PROTECTING OUR LOCAL WATERS - Keeping storm drains clean keeps pollution out of water

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Decal reminds people not to use storm drains.

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Decal reminds people not to use storm drains.

Protecting and rehabilitating our water resources is a multi-faceted endeavor and takes a coordinated effort among many different partners.

Within the Walla Walla Watershed there are local governments and agencies, state agencies, federal agencies, tribal agencies, nonprofit organizations and educational institutions all working to protect, enhance and rehabilitate the rivers, streams, creeks, wetlands and aquifer that helped give Walla Walla - "the place of many waters" - its name.

Each of these entities plays a role in the effort to protect our water resources. This installment of the Protecting Our Local Waters series will look at the local government role in water quality in our area.

The National Pollutant Discharge Elimination System program under the Clean Water Act is the primary vehicle to regulate the quality of the nation's waterbodies. The Washington State Department of Ecology is responsible for ensuring that NPDES permittees are in compliance.

Both Walla Walla County and the city of Walla Walla are NPDES permittees and must implement a stormwater management plan to comply with program requirements. These plans document measures that will be used to prevent stormwater from degrading local waterbodies.

The role of local permittees in the NPDES program is two-fold. First, the operations of the agencies must not contribute to stormwater pollution. For example, vehicles and heavy equipment must be properly repaired and maintained so that oil, diesel or gasoline does not leak and find its way into storm drains. Accidental spills of chemicals must be properly cleaned up and even washing of vehicles has to happen in designated areas.

The second area of responsibility for local governments is the infrastructure systems that are installed and maintained and the public's interaction with those systems. Whenever a road or street is built, the design must include a method for capturing the stormwater run-off and pre-treating it before it is discharged back into a nearby waterbody.

The street sweeper you see cleaning the streets isn't just to make them look nice; it's a critical tool for keeping potential contaminants from washing into the storm drains. Crews also use a vactor truck, which is essentially a big vacuum cleaner, to go out to catch basins to remove debris that has been captured before it flows into creeks and streams.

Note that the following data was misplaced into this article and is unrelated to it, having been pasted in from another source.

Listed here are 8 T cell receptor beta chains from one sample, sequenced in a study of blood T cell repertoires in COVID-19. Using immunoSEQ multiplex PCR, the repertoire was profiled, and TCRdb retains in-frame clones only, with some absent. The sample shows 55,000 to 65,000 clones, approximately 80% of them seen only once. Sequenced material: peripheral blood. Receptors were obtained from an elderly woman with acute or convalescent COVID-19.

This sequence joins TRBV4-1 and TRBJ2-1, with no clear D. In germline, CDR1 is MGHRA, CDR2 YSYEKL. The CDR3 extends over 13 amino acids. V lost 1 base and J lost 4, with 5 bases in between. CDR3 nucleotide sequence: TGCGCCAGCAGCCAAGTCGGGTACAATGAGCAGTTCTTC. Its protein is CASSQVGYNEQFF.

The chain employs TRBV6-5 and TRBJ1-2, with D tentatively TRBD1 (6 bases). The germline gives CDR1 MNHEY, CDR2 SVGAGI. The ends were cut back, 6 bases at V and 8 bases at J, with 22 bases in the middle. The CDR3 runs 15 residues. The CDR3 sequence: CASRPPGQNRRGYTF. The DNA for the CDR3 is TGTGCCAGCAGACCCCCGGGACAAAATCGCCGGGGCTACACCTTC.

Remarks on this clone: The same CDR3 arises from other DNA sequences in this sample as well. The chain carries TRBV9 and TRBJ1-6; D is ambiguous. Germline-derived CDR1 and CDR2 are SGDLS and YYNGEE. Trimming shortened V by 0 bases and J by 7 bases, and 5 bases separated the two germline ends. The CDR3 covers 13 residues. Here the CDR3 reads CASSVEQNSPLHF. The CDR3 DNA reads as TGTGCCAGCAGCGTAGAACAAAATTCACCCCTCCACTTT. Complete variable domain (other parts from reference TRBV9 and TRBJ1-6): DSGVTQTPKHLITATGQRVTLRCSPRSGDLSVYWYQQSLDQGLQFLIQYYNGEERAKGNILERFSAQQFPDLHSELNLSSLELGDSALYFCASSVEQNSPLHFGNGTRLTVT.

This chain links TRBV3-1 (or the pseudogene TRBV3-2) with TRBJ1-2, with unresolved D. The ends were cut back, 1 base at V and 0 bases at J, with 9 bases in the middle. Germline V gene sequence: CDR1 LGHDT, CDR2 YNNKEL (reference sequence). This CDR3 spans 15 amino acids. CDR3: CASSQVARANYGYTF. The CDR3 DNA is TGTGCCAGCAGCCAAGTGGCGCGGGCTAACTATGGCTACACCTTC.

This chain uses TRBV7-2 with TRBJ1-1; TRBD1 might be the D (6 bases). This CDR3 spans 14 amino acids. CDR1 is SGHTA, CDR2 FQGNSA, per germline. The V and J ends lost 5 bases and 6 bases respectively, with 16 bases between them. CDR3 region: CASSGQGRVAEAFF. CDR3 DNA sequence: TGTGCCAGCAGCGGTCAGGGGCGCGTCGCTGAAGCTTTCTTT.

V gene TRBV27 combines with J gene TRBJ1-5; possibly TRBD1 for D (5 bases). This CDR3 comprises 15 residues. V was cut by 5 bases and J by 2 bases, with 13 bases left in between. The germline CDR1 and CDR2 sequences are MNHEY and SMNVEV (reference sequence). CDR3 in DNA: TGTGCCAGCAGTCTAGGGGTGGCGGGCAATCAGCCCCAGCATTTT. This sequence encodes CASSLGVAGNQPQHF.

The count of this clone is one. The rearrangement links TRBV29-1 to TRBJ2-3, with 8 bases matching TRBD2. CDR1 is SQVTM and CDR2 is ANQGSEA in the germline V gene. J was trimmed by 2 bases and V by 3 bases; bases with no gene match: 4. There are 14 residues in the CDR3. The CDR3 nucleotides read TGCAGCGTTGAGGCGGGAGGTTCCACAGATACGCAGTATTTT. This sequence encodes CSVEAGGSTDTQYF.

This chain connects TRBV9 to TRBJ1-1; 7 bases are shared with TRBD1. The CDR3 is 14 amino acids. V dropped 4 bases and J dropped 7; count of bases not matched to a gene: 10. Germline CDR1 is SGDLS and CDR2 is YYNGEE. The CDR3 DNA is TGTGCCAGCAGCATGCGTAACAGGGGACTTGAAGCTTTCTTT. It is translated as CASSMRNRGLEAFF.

To compliment the operation and maintenance of the stormwater infrastructure system, local governments also provide outreach to residents and businesses about how their actions affect the ability of the infrastructure to properly handle stormwater before it reaches waterbodies. A very noticeable example of this can be seen on more than 200 storm drains throughout the city of Walla Walla where decals have been placed to remind people to not dump oil, chemicals or trash down the drain because it will end up in local creeks and streams.

Presentations are given to school children and information is handed out at public events throughout the year by both the county and city stormwater programs.

While it is the goal of both agencies to use education and outreach as the primary means of protecting our water resources, local ordinances are in place to address occurrences when anything other than naturally occurring stormwater enters a storm drain or water body.

An example of this could be when soapy water from washing your car runs into a storm drain or if someone improperly disposes of motor oil by pouring it down a storm drain or into a creek.

A frequent source of stormwater pollution occurs when fertilizers are applied to lawns and rain or sprinklers then wash it off and into storm drains or nearby creeks.

Through a combination of good stewardship, building and maintaining stormwater infrastructure systems and educating the public about water quality, local governments are working in partnership with many other organizations in our area to protect our most valuable resource - water.

Next week you'll learn about the efforts of nonprofits and educational partners.

Protecting Our Local Waters is a four-part series written by local government, education and nonprofit professionals for National Stormwater Awareness Month. For more information or ways you can protect our water resources, visit www.wallawallastormwater.com.

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